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Interior divisions of space
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Structure patterning
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Midden patterning
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Burial patterning
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Entryway patterning
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Boundary patterning

Pathway Patterning

Roads, tracks and informal paths are identified in phosphate patterns as a series of isolated increases in phosphate content that can be joined together to indicate the trajectory of human movement (Parnell et al. 2002: 336).  Identification of the ways in which people accessed sites, structures and other features can lead to greater insights into uses-of-space and site dynamics. Roads, tracks and paths are identifiable by this patterning as a result of the casual discard of organic debris by the individuals using the pathways to access other sites and areas within sites.  The pathways would have been kept clear in most cases, and are visible as areas of decreased phosphate content along which isolated elevations in phosphate content are present.  Where a formalized or recurring pathway is not present isolated increases in phosphate content can indicate the haphazard traversal of spaces between activity areas.  Contrary to this, animal droveways are identifiable as solid bands of relatively high phosphate levels (Craddock et al. 1985: 363).  

The specific form of pathway patterning was authenticated by Parnell et al. (2002) at Cerén, El Salvador. Phosphate patterning and excavation results were analyzed from floor surfaces, pathways between buildings, agricultural fields and religious centers.  The study explored correlations between soil chemistry, artifact-based analysis, architectural analysis and human activities (Parnell et al. 2002: 331).  Pathways between the different structures displayed the lowest exterior phosphate levels  (Parnell et al. 2002: 336).  The constant use of pathways, as well as any efforts to keep them clear with sweeping, created a pattern of relatively low phosphate concentrations surrounded by higher phosphate concentrations.


Pattern Maps and Interpretations

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Pathway patterning on the Gubadoon headland

Phosphate results on the promontory fort of Gubadoon, Achill Island, showed indicators of pathway patterning.  Several isolated mid-level phosphate concentrations (Level 3) are located along the central axis of the fort (Figure 9). The increased presence of phosphate increases along the central axis likely resulted from the discard of organic debris on either side of a pathway.  The concentrations follow the trajectory of easiest movement based on topography, between the high phosphate concentration along the southwestern tip of the headland (now a sea stack) and the northern secondary defendable complex. These smaller isolated areas of phosphate increase mark the ways in which the most important areas on the headland were frequently accessed.  These phosphate increases are most present in the portion of the fort that would have been traversed most often to access the identified activity areas on Gubadoon.  This most clearly suggests the patterning is the result of pathways.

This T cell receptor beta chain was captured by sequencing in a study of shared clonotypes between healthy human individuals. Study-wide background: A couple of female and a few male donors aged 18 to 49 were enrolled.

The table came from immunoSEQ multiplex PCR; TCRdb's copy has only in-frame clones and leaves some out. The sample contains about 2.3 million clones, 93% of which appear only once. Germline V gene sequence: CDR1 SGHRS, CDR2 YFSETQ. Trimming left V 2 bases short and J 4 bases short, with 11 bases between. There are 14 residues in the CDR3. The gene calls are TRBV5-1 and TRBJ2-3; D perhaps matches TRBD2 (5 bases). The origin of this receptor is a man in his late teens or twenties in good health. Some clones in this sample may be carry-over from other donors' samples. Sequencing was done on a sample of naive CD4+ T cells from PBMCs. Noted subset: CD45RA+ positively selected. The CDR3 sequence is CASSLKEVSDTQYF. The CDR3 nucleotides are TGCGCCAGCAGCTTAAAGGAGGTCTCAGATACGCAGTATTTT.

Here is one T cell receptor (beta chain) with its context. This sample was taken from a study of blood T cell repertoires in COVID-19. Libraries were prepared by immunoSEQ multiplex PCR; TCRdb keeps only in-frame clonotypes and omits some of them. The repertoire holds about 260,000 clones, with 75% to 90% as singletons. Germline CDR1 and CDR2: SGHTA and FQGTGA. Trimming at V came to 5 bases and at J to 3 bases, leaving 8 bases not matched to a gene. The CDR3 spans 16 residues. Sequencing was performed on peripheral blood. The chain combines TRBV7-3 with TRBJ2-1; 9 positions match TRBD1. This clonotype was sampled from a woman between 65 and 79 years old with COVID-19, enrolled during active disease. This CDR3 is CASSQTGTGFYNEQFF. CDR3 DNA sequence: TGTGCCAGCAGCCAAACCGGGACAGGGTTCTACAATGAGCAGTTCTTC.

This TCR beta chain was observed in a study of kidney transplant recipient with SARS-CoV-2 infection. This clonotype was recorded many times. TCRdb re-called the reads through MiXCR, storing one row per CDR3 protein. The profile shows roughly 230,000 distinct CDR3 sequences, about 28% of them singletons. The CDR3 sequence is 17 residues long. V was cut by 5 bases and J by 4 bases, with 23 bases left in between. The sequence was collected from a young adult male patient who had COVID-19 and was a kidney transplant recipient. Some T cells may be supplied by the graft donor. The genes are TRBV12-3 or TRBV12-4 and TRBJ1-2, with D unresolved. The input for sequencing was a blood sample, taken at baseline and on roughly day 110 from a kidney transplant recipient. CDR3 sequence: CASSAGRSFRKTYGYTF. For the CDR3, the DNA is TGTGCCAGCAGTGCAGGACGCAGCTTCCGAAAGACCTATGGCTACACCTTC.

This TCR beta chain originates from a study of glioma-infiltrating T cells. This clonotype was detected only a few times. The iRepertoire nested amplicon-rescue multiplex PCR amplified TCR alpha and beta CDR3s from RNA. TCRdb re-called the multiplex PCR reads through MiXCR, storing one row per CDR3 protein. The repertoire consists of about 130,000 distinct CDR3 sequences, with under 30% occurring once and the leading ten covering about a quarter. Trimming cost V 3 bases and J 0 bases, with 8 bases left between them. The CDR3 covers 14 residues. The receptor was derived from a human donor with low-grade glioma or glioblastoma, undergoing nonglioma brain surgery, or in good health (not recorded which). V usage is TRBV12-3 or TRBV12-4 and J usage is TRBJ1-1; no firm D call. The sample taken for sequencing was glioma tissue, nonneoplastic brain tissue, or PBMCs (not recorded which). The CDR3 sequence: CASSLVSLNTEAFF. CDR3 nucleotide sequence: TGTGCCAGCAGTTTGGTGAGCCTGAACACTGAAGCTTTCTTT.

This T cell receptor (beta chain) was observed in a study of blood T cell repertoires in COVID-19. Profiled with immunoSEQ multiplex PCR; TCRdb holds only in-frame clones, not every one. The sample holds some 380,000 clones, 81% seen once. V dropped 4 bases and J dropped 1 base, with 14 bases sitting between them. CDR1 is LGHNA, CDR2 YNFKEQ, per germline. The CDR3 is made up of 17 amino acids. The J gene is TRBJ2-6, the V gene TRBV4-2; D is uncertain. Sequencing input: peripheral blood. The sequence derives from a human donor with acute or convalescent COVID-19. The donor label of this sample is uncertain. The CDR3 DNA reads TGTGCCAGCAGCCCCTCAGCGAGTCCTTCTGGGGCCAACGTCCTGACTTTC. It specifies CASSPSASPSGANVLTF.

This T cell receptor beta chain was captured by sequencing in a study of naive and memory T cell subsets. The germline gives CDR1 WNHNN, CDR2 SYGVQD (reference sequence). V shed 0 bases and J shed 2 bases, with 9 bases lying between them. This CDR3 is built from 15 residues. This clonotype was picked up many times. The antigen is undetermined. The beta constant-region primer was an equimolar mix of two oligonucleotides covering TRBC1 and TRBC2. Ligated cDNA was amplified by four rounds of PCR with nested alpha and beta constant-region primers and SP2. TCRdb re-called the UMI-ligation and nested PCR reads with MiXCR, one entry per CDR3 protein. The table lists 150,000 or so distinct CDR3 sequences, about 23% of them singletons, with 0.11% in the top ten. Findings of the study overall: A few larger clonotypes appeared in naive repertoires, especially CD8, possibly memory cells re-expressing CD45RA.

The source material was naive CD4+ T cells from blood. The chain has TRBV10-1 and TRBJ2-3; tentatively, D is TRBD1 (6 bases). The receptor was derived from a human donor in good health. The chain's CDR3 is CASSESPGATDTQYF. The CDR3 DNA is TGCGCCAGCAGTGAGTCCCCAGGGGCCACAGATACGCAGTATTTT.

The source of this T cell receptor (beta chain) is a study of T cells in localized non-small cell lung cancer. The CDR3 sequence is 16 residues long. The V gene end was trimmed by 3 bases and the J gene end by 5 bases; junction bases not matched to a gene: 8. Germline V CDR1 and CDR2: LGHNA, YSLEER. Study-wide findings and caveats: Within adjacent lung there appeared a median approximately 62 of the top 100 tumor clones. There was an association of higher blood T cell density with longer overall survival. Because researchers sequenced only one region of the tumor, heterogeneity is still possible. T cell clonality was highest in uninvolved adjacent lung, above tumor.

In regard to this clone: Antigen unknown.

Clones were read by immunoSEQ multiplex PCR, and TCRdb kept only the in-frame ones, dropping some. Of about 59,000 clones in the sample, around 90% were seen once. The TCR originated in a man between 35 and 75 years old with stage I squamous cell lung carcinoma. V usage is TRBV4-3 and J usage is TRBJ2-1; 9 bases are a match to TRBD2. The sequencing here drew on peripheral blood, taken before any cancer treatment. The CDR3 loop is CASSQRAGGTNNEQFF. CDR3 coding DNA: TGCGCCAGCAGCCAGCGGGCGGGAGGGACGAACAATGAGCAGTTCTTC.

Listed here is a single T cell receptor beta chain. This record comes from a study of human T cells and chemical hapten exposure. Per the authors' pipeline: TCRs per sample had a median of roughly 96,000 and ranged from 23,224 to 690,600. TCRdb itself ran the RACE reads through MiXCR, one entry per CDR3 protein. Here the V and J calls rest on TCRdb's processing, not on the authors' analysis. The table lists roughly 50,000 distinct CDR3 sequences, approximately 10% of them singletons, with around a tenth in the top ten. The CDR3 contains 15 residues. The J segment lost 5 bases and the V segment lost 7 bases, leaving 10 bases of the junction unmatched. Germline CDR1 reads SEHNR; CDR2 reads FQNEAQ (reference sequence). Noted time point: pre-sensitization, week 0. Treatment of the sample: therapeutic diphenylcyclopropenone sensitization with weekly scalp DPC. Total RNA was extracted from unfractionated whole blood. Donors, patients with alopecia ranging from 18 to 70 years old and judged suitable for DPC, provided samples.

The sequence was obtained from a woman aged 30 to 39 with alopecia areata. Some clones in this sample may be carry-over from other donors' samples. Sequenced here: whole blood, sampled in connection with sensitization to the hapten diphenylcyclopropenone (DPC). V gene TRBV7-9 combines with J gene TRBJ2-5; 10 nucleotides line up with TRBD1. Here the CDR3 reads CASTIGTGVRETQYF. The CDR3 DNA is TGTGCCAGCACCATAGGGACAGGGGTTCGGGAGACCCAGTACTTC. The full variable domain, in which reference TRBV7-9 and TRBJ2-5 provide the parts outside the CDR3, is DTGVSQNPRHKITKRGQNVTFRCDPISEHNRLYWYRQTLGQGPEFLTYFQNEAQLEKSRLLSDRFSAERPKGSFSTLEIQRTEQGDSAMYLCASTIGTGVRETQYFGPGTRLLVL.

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Pathway patterning at French Azilum

This pattern is comprised of a line of isolated phosphate increases.  This is indicative of the presence of a path.  The pattern stretches between the exposed slave quarters and the eastern boundary of the pattern, which is one of the identified activity areas.  The path may continue beyond the study area. 

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Pathway patterning at French Azilum, corroborated by excavation

Isolated increases in phosphate content along the northern edge of the study area may be associated with use of the roadway identified through excavation.  Small isolated increases in phosphate concentration that form a liner pattern are generally associated with the presence of a path or roadway due to the collection of organic debris along frequently traveled areas.  The organic debris is a result of the causal deposition of garbage along cleared paths and roadways as they are used.  This roadway may enclose the identified on-site activity areas.  The patterning is incomplete because it is located on the western edge of the study area. 

Johanna Ullrich, Ph.D.